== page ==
Day Seven: Honfleur France

Today we had the unusual later arrival time of 1pm, although departure time wasn’t until 10pm to make up for it.  The sun was shining brightly and we went up on the promenade deck to see the Astoria sail into the month of the River Seine – gateway to Paris!

As usual there was a lot of what looked like as oil storage tanks on the far side bank, while the other was studded by what looked like as very expensive sea-front houses as we approached the port of Honfleur.  The white beaches looked pristine and relatively empty.

Honfleur map

We docked quietly in the cruise terminal and the covered “gangplank” was extended for passengers to disembark to the waiting shuttle bus service.  The drop off/pick up location at La Gare Router, rue Jean de Vienne, was a short walk away from the Vieux Bassin (old harbour).


Debbie and I decided to explore the old town and the inside the Church of Sainte-Catherine which was wooden with a separate bell-tower which struck us as very unusual.  What struck me was the sheer number of French tourists, not just the Brits from the cruise that were milling around in the sun and tucking into what looked like a large amount of seafood & wine.  This looks promising I thought…


We hadn’t gone long when we found ourselves back at the old harbour where we bumped into our friends George & Thelma Hooper.  George is a retired railwayman and reminded me of Debbie’s father in the way that only Welsh storytellers can.  As we chatted with them I noticed a horse and cart ride that looked interesting, with no queue and what seemed good value for money when I enquired, so we decided to go along with another couple for a tour of the ancient town and rest our tired legs.


This proved to be a good decision and with Thelma waving regally at the passers by and all of us smirking as we listened to the driver instruct the horse to stop, go quicker, turn left and turn right.  The latter sounded like deux, deux for some reason so Thelma asked him what it all meant and he replied, much to our amusement, that he only spoke “horse” not English!  I did manage to find out that the horse, which looked a bit like a Shire to me, was called “Vodka”…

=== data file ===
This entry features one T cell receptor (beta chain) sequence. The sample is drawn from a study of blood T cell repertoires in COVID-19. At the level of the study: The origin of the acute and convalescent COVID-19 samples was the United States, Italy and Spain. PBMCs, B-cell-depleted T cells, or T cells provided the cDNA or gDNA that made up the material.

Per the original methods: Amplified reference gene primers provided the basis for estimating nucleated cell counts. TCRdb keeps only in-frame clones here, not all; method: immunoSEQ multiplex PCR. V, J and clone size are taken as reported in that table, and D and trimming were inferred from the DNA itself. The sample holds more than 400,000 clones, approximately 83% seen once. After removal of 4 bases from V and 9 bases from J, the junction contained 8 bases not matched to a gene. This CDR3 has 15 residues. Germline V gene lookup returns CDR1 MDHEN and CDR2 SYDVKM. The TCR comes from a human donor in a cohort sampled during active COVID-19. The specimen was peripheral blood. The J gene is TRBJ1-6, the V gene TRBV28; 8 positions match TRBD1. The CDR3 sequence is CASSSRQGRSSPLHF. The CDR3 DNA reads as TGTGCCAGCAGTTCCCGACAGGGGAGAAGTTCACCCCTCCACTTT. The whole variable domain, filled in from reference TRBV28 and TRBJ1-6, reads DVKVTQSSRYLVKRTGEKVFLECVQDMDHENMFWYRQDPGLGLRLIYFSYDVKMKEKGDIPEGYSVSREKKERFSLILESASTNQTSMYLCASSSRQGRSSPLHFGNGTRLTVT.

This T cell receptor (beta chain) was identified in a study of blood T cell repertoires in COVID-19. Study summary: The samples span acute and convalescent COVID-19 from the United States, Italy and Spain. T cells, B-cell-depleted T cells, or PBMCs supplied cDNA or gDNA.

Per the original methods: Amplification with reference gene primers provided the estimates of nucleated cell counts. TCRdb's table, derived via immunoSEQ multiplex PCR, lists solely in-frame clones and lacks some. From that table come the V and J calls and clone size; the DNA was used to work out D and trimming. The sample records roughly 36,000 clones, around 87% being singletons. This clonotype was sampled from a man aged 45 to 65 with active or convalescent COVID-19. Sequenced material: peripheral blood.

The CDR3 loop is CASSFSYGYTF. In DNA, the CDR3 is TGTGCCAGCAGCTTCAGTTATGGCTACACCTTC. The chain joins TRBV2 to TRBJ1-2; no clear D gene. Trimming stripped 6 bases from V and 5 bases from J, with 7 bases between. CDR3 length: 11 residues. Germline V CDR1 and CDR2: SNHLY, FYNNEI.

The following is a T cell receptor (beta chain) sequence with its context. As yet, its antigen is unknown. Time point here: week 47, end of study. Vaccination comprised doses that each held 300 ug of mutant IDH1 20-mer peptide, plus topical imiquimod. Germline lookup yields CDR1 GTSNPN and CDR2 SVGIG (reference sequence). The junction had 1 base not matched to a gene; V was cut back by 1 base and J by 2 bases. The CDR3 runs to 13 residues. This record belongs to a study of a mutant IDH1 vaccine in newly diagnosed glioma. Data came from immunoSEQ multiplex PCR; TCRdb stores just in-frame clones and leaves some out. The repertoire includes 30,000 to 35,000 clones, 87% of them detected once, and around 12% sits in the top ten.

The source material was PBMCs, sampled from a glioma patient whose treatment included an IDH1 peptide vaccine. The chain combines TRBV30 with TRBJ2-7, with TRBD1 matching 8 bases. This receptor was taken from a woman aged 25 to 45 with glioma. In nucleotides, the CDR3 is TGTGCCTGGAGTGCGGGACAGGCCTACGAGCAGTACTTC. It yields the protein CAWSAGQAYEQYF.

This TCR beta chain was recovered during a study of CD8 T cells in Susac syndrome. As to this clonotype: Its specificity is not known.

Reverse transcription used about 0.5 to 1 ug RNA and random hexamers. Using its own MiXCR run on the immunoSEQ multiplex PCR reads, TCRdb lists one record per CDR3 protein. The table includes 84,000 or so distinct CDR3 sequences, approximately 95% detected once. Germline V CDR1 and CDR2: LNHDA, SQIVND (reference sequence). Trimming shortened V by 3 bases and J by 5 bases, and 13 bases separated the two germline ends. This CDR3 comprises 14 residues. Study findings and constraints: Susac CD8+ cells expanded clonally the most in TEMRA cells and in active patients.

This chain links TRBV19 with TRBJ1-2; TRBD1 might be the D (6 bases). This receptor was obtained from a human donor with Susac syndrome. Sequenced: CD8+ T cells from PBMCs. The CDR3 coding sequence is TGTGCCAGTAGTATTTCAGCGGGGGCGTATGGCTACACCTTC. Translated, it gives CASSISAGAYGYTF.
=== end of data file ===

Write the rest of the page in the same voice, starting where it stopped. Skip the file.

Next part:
As the sun shone on other weary tourists we trotted through the narrow streets in a big curve to the right arriving back at our start point about 20 minutes later.  Great fun!  After that the four of us felt a bit thirsty so we headed back to what looked like a pub, where I was concerned we wouldn’t be allowed to sit on a table outside, unless we all ordered a full sit down meal.

Luck was with us when the very friendly French waiter allowed us to sit down and so I ordered a “pichet de vin blanc” (carafe of white wine) for us to share while naughtily I ordered six “huitres” or oysters which I devoured with gusto.


We were all enjoying so much just sitting in the sun and chatting I couldn’t bear to go so ordered another carafe of wine to pass some more time in such pleasant surroundings and company.


Eventually that too ran out and so we prepared to make our way back to the shuttle bus.  About halfway we saw two rather elderly and small men in their late seventies admiring some Harley Davison motor bikes.  We recognised them from the ship and started talking to them when it transpired that like George they had done their National Service in the RAF.  hey had seemingly got separated from their wives and trying to help I asked them what they looked like and much to my consternation they were unable to give me a description!

Much Mickey taking of each other later, we left these sprightly fellows behind and made our way (a little unsteadily it has to be said) back to the bus.  Safely on-board a rather worried lady then came up to us and asked if we had seen her husband who had gone of with his mate and left her and her friend without saying where they were going.  A hurried explanation from us that they were last seen admiring some bikes and they shot off looking for them…

We saw them all later safely on board the Astoria, where I fancy the “lads” were in a bit of trouble.  Apparently the older chap who wore a flat cap and was rather small had been a biker himself from age 18 to 80 and had only given it up recently!  His slightly younger friend too had been a rider and over drinks later with his wife it transpired that his wife had been married before to a biker who unfortunately had been killed in a road accident years before.  Looks as they say really can be deceiving!

Later we enjoyed a number of drinks listening to Katya and Olga who played the piano & violin together in the Sirenes bar and feeling quite tired, we decided to give the show a miss that evening and retire to our cabin for an early night.  It had been a great day and we resolved to meet up with George and Thelma back in Wales, but before that we had tomorrow to look forward to together, when we would dock in St. Peter Port in Guernsey.





Day Seven: Honfleur France

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